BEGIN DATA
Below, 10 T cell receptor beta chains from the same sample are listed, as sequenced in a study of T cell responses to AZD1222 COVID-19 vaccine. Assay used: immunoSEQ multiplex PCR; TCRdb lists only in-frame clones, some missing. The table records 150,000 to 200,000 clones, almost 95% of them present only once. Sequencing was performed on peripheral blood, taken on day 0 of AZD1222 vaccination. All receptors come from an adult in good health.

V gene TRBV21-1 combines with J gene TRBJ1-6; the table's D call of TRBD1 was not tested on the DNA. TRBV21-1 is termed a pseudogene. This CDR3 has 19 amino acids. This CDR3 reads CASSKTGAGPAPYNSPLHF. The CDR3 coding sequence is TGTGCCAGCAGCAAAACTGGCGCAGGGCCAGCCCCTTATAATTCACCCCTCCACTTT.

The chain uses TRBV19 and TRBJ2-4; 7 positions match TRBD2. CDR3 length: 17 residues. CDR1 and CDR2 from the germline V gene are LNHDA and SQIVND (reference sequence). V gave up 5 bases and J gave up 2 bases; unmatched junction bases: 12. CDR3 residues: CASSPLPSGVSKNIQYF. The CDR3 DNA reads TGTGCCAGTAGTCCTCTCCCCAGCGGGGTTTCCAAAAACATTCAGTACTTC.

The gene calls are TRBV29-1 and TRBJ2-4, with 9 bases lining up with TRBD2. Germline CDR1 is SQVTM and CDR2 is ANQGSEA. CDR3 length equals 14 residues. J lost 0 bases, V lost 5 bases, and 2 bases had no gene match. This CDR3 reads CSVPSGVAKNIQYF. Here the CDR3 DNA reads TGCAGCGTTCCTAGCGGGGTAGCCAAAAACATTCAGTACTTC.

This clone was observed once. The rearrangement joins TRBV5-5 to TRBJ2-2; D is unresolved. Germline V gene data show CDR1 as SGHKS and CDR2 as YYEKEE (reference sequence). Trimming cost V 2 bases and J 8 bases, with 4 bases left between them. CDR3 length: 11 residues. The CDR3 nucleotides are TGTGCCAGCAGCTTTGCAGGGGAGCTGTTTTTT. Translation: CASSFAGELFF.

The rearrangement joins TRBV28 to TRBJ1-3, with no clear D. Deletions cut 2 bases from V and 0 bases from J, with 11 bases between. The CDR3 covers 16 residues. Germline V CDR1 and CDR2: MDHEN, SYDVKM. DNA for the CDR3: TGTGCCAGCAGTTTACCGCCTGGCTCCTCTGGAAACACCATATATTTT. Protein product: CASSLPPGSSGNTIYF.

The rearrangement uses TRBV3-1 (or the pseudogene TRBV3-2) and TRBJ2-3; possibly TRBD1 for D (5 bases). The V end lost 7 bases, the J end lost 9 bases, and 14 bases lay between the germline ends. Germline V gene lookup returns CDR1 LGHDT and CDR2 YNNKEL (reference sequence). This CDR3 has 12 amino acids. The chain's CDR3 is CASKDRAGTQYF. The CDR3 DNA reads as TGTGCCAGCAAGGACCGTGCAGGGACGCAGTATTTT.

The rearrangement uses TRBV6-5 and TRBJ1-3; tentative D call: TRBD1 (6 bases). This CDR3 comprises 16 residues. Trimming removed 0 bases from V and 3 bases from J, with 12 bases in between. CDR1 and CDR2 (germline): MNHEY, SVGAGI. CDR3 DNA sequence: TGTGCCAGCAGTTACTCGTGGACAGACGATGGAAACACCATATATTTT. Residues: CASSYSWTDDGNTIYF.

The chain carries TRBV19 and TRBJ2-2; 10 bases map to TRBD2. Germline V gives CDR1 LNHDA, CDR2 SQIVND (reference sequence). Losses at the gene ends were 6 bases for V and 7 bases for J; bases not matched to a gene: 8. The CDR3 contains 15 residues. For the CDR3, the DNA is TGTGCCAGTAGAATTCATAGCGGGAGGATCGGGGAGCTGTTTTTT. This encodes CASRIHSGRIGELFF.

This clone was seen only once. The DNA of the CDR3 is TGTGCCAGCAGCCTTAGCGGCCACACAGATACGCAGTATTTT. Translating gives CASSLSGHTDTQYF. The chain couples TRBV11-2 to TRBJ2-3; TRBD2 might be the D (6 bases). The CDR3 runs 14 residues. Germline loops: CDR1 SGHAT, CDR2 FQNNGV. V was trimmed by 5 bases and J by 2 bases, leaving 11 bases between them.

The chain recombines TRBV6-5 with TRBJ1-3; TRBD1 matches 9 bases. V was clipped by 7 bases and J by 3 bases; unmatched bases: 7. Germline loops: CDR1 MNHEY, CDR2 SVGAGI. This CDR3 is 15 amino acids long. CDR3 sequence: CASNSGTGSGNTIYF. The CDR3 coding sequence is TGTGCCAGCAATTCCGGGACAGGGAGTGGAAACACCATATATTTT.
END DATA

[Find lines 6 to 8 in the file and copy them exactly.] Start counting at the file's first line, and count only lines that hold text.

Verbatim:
The rearrangement joins TRBV28 to TRBJ1-3, with no clear D. Deletions cut 2 bases from V and 0 bases from J, with 11 bases between. The CDR3 covers 16 residues. Germline V CDR1 and CDR2: MDHEN, SYDVKM. DNA for the CDR3: TGTGCCAGCAGTTTACCGCCTGGCTCCTCTGGAAACACCATATATTTT. Protein product: CASSLPPGSSGNTIYF.

The rearrangement uses TRBV3-1 (or the pseudogene TRBV3-2) and TRBJ2-3; possibly TRBD1 for D (5 bases). The V end lost 7 bases, the J end lost 9 bases, and 14 bases lay between the germline ends. Germline V gene lookup returns CDR1 LGHDT and CDR2 YNNKEL (reference sequence). This CDR3 has 12 amino acids. The chain's CDR3 is CASKDRAGTQYF. The CDR3 DNA reads as TGTGCCAGCAAGGACCGTGCAGGGACGCAGTATTTT.

The rearrangement uses TRBV6-5 and TRBJ1-3; tentative D call: TRBD1 (6 bases). This CDR3 comprises 16 residues. Trimming removed 0 bases from V and 3 bases from J, with 12 bases in between. CDR1 and CDR2 (germline): MNHEY, SVGAGI. CDR3 DNA sequence: TGTGCCAGCAGTTACTCGTGGACAGACGATGGAAACACCATATATTTT. Residues: CASSYSWTDDGNTIYF.